While it makes the things we eat taste wonderful, sugar can have lasting effects on many aspects of our health. Too much sugar in the diet leaves teeth exposed to bacteria that lead to cavities and other detrimental dental problems. To protect your teeth, here are five ways you can cut down on sugar.
Sugar hides in our food under different names: glucose, sucrose, fructose, hydrolyzed starch, molasses, corn syrup, and many others. In your efforts to cut down on sugar, keep an eye out for all its aliases. When we talk about high sugar content, we include volumes of 22.5g or more total sugar per 100g, while “low in sugar” generally indicates 5g or less per the same volume.
Ditch the Fizz
Soda is loaded with sugar. A 16oz can of soda contains the equivalent of 12 sugar cubes. In fact, the sugar in drinks—including soda, sweetened juices, and cordials—accounts for one quarter of the total sugar we consume. That makes it a pretty good target in the effort to cut down on sugar. That’s not even taking into account the fact that the acidic nature of carbonated drinks is also extremely abrasive on tooth enamel.
A better option for your teeth is drinking lots of water, which helps to flush out toxins and debris. However, if you are still looking for something sweet to sip, look for sugar-free drinks or natural juices. Even adding fruit to your water can sometimes satisfy a sweet tooth.
Replace the Fake
There are better ways to curb a craving for something sweet than the dessert counter or the candy aisle. Eating more fruit can help fill the sugar fix, but the sugars in fruits are not refined and are, therefore, better for the body. This also applies to other foods to which you would normally add sugar. If you often use sugar or syrup to sweeten your oatmeal, try adding raspberries or bananas instead.
Find Options with Less Sugar
We tend to load our foods with sugar in the United States. Even foods that you wouldn’t associate with sucrose, things like breads, pasta sauce, premade soups, and condiments, are pumped full of sugar during production. Look for brands and varieties that have lower sugar content. You can do this by comparing the labels and looking for the lowest sugar ratios. Be especially wary of added refined sugars. High fructose corn syrup is a red flag if you want to cut down on sugar.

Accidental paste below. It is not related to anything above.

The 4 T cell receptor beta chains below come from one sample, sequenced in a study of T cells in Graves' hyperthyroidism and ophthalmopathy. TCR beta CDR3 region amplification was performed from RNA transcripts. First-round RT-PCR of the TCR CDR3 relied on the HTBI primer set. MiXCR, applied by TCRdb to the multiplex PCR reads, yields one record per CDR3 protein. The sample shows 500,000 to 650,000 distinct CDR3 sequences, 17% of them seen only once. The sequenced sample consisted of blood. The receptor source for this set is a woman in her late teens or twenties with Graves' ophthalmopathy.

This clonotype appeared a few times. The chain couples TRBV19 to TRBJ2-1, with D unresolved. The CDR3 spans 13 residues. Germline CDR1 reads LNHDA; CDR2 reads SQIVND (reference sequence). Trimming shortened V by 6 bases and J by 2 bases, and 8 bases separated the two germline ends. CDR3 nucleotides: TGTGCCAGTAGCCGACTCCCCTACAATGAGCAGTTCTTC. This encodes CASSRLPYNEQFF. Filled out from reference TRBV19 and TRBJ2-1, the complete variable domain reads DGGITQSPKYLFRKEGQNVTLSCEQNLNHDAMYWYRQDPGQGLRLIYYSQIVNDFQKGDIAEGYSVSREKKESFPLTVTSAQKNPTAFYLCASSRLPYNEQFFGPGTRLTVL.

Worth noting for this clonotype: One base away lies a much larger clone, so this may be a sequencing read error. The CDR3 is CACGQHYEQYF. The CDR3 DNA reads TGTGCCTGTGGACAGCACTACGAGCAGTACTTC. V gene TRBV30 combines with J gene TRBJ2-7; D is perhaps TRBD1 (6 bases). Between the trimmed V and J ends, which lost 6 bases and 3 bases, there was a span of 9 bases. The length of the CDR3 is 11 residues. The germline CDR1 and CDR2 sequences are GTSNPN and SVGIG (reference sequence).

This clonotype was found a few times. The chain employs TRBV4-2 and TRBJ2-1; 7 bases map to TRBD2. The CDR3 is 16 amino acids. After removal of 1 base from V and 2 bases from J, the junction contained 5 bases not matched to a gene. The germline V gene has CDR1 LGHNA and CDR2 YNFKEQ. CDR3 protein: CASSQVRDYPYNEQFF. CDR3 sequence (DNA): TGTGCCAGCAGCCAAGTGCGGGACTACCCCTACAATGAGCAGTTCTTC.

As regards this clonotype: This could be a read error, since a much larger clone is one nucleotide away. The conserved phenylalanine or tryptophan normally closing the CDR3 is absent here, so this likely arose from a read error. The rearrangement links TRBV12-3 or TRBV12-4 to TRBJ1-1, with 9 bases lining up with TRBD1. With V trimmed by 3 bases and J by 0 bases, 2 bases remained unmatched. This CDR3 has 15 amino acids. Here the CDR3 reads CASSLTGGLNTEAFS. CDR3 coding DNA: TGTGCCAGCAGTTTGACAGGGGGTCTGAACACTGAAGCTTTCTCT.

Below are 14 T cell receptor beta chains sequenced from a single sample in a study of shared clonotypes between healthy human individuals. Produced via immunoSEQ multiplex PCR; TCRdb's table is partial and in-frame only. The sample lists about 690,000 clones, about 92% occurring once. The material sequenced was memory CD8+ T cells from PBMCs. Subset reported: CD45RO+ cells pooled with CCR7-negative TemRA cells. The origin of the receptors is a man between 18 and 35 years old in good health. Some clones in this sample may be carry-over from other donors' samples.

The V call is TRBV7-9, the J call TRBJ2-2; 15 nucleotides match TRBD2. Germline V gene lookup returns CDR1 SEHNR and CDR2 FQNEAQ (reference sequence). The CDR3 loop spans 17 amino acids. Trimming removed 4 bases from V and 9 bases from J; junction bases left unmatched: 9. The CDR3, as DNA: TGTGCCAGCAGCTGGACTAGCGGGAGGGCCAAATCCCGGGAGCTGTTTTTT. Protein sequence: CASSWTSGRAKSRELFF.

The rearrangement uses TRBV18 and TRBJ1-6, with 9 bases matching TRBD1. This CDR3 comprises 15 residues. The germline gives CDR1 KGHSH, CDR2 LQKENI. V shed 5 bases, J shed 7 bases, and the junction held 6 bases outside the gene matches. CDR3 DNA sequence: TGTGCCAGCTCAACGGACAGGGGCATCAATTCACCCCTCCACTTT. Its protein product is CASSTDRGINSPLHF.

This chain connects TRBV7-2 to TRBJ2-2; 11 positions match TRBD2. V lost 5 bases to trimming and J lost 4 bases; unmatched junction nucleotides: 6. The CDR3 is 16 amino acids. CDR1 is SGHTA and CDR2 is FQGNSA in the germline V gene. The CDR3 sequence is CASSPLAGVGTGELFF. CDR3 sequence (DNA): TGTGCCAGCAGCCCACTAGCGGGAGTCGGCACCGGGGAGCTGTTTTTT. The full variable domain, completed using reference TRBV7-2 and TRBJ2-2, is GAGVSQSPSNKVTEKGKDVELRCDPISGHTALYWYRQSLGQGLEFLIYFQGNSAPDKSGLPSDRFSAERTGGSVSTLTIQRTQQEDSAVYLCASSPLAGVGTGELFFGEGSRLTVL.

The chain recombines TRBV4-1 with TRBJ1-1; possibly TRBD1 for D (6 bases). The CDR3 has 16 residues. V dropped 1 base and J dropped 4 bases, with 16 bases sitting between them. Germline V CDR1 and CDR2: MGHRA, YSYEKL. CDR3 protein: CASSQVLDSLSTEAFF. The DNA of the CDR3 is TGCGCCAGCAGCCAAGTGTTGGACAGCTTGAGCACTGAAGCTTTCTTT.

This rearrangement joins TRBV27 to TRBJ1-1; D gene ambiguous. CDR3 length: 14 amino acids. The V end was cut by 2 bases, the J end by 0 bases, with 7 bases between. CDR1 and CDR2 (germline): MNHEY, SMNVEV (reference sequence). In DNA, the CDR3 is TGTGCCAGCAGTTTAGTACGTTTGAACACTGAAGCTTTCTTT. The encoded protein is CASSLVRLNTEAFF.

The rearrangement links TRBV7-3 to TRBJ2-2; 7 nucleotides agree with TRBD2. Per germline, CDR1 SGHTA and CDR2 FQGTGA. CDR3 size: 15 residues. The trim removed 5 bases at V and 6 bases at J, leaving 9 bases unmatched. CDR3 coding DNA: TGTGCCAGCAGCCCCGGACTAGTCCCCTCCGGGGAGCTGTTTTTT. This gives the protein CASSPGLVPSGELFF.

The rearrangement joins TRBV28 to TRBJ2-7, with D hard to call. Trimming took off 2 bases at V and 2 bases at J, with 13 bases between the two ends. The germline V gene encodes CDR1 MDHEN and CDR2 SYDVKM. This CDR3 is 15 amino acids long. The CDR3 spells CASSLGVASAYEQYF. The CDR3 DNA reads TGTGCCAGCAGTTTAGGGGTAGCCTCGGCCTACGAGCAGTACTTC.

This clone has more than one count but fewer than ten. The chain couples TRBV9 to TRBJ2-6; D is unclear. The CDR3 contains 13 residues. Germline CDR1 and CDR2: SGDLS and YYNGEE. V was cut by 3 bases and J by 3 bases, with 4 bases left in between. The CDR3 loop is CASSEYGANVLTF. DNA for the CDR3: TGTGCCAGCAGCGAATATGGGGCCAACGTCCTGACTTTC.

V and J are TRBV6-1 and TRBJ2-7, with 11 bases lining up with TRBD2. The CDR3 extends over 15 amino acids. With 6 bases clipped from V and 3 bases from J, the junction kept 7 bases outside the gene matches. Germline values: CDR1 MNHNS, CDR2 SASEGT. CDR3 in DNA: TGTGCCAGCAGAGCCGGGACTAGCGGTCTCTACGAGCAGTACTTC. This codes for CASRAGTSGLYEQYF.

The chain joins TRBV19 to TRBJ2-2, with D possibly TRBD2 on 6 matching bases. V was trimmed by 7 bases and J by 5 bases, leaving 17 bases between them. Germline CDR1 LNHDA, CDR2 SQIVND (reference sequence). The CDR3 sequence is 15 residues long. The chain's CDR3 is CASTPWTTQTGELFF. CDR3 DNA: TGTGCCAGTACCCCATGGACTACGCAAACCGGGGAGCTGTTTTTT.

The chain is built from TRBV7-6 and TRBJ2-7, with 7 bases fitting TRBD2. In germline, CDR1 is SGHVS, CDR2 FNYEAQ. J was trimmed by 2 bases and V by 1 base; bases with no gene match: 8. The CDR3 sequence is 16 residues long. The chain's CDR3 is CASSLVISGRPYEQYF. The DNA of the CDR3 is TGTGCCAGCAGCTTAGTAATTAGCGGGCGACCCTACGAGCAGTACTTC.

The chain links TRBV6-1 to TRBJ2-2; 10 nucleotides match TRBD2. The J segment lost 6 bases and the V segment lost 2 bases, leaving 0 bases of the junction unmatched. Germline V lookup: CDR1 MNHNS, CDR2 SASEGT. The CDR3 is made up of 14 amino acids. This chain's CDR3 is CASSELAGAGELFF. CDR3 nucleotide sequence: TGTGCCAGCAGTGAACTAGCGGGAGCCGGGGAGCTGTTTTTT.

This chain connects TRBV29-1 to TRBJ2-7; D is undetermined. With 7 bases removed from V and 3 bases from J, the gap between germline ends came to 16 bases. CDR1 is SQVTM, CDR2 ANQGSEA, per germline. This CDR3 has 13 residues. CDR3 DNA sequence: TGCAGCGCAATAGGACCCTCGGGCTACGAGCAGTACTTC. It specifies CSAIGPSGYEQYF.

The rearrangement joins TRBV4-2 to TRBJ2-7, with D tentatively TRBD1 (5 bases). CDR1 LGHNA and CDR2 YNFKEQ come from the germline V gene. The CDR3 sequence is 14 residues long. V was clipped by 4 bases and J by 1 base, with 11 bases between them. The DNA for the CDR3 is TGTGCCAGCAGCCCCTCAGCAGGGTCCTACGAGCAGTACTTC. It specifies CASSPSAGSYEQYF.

Make the Switch
There are many, many substitutes for sugar. During food prep, you can use alternatives like unsweetened applesauce in equal amounts for structural purposes. To cut down on sugar but still preserve delicious flavor, the options are abundant. Consider using extracts like vanilla, orange, almond, or lemon. Sometimes spices can also do the trick. Try cinnamon, nutmeg, allspice, or ginger.
Just a Pinch
When baking, you can often get away with less sugar than a recipe calls for. Especially if you stick with the practice: the body grows used to lower sugar levels, so if you ever add the listed amount back in, it may be too sweet for your palette.
Beyond baking, add less sugar after the food is made. Spread less jam or marmalade on your toast. If doing less steers too close to losing out on your favorite flavors, opt for smaller portions.
You don’t have to remove sugar from your diet completely. Making a concerted effort to cut down on sugar can protect your teeth without compromising the sweetness in your diet. For more information, speak with your dentist to make a good plan for you.
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